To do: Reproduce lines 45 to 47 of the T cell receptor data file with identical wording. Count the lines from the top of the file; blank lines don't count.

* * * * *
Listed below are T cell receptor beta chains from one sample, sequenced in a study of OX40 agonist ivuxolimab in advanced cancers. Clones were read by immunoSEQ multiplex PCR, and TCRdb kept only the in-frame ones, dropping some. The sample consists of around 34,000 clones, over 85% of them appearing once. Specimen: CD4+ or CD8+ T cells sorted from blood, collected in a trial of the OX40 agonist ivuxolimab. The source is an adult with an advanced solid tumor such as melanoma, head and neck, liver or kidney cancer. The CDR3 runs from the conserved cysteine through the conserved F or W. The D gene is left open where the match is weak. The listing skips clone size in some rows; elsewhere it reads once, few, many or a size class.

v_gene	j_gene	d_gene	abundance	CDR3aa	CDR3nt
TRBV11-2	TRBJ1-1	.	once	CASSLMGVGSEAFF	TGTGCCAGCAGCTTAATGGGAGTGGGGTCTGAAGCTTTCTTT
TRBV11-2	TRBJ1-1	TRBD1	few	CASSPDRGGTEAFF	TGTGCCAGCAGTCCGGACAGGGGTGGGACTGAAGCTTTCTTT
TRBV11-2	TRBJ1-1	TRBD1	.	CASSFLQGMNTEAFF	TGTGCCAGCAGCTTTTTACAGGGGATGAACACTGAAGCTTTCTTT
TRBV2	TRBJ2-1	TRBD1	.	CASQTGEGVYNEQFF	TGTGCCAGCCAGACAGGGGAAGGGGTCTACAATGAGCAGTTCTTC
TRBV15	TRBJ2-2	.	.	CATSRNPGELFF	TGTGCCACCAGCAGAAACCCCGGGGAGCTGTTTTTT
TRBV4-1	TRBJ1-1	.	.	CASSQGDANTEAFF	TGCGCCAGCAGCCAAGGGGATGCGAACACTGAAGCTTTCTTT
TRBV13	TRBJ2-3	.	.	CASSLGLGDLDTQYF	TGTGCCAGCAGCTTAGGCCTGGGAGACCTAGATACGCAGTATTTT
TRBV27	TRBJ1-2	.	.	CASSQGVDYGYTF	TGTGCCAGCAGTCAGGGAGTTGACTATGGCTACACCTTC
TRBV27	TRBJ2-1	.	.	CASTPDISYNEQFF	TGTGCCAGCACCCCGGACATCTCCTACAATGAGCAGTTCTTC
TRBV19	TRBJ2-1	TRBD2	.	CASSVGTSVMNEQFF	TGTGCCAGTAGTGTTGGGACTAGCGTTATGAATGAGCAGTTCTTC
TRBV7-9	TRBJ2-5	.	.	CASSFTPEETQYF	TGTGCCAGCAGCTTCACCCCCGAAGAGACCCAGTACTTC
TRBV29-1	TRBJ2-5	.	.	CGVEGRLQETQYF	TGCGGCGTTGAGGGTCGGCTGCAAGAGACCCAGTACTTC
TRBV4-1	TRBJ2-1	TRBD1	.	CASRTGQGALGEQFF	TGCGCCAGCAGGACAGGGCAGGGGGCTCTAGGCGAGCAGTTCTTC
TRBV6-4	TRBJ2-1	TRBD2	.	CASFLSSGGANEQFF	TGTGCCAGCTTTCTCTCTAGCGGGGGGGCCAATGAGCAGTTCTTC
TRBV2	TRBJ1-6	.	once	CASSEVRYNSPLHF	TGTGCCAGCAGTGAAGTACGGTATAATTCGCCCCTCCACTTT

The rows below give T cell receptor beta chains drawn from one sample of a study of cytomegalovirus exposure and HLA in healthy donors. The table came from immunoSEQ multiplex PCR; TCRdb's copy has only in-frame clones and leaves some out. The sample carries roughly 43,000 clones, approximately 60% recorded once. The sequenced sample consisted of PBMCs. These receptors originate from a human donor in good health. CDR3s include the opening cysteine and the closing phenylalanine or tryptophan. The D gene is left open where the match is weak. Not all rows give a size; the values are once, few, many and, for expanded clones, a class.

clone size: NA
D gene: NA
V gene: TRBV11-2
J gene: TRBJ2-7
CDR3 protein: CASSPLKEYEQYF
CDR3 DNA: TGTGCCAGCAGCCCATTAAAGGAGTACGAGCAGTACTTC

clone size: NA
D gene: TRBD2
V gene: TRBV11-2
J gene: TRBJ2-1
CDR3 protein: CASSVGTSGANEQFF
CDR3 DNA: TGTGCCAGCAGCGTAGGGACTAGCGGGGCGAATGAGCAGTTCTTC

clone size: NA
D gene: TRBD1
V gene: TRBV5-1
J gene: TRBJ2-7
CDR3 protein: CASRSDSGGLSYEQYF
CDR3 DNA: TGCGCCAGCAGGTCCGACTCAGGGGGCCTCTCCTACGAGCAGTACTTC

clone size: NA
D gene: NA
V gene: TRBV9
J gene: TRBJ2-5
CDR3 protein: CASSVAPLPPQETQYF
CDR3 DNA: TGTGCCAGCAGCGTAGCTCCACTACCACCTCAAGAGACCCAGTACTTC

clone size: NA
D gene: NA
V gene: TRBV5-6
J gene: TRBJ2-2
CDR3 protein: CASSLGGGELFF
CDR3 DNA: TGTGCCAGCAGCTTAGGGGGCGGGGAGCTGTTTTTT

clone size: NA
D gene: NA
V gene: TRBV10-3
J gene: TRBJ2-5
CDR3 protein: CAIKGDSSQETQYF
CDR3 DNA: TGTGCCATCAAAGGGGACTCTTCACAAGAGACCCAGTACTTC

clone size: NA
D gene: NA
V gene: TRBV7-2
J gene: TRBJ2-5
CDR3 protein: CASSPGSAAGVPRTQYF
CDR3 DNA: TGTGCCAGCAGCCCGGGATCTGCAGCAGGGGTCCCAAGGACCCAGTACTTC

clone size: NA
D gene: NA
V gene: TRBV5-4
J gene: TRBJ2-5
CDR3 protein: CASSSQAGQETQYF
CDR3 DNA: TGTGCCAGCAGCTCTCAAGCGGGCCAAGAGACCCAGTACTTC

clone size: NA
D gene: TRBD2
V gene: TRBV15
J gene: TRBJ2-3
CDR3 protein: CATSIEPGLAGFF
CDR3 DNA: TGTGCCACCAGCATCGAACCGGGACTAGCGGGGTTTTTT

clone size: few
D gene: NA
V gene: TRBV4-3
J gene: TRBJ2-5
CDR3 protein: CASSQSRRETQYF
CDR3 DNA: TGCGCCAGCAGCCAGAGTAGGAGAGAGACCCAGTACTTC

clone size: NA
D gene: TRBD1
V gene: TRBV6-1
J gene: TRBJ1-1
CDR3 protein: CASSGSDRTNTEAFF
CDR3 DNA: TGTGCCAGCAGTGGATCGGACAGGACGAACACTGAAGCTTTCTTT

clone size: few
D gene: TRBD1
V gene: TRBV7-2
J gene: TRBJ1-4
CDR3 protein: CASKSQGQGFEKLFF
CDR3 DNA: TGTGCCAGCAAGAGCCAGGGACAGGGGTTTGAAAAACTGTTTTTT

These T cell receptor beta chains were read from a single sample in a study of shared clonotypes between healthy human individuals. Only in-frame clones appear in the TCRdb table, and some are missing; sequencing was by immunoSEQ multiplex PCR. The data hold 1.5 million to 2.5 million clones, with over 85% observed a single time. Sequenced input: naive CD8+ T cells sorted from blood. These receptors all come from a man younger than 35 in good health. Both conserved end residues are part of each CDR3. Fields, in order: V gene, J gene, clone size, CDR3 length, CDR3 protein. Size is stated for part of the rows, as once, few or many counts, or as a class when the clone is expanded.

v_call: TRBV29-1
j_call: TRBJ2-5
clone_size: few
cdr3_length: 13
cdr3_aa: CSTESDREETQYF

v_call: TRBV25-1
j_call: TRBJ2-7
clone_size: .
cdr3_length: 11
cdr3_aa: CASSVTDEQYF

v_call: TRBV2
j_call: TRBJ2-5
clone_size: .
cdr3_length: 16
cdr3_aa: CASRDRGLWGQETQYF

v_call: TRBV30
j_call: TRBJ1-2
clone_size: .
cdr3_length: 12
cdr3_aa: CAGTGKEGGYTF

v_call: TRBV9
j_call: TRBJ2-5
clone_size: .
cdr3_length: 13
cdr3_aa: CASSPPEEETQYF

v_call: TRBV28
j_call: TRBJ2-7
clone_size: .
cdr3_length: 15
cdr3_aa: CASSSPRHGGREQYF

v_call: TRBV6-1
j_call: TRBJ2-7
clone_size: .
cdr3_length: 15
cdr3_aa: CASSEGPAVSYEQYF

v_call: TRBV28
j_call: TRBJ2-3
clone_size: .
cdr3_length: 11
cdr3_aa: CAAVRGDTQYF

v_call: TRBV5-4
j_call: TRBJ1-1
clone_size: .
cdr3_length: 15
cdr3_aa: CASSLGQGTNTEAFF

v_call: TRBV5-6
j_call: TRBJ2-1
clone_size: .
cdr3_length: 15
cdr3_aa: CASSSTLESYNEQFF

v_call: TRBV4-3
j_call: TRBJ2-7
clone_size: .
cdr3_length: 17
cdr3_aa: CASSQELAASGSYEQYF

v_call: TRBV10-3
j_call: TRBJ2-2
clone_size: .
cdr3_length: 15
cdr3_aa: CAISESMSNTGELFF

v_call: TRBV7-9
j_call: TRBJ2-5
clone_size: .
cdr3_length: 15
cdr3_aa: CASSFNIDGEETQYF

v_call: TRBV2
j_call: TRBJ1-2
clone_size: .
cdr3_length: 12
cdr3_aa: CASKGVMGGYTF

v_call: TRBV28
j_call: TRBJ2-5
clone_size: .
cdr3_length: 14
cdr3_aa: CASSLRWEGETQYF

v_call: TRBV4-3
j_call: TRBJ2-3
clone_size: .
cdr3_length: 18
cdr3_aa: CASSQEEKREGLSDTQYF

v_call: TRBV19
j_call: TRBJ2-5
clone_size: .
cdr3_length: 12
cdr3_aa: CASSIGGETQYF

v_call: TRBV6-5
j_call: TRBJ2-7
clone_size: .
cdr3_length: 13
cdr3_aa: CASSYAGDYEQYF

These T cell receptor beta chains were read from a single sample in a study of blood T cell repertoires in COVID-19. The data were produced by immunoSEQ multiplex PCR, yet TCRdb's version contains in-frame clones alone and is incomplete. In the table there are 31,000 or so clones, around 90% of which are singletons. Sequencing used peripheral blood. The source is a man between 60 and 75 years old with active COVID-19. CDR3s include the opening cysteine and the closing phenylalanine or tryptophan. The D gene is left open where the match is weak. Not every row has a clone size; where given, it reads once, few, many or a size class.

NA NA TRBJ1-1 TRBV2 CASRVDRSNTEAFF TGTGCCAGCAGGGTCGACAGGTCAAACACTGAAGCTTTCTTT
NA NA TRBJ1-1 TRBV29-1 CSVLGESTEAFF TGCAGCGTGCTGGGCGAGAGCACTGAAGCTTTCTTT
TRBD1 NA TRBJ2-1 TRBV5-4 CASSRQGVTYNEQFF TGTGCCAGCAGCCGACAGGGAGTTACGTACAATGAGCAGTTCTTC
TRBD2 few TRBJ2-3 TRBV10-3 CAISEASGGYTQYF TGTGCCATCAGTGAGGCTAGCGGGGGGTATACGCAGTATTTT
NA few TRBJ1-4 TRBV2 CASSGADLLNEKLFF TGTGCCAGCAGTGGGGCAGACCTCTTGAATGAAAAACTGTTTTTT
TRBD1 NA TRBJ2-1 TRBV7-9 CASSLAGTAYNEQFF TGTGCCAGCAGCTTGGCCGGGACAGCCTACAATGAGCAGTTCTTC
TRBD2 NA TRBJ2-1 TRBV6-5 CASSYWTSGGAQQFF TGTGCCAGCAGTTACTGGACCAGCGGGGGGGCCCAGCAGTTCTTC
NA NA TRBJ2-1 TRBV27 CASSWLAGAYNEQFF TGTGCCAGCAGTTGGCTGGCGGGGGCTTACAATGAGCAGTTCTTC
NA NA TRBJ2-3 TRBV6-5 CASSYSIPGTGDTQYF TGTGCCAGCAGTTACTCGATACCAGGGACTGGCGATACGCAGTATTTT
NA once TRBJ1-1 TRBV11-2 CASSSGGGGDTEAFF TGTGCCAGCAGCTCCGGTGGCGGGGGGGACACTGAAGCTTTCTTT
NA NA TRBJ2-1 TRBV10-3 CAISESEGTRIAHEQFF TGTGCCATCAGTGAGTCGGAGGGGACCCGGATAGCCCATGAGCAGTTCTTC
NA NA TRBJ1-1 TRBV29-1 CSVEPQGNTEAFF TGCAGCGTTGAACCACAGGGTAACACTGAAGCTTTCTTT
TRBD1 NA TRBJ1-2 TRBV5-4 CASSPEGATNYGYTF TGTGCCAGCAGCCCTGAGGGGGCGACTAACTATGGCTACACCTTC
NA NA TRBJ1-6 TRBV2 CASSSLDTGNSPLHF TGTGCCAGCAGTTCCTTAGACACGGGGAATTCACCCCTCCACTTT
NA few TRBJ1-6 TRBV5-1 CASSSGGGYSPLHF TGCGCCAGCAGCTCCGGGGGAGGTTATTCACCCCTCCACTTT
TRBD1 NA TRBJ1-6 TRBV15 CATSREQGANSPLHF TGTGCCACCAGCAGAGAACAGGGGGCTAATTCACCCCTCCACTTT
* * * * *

V gene: TRBV5-6
J gene: TRBJ2-2
CDR3 protein: CASSLGGGELFF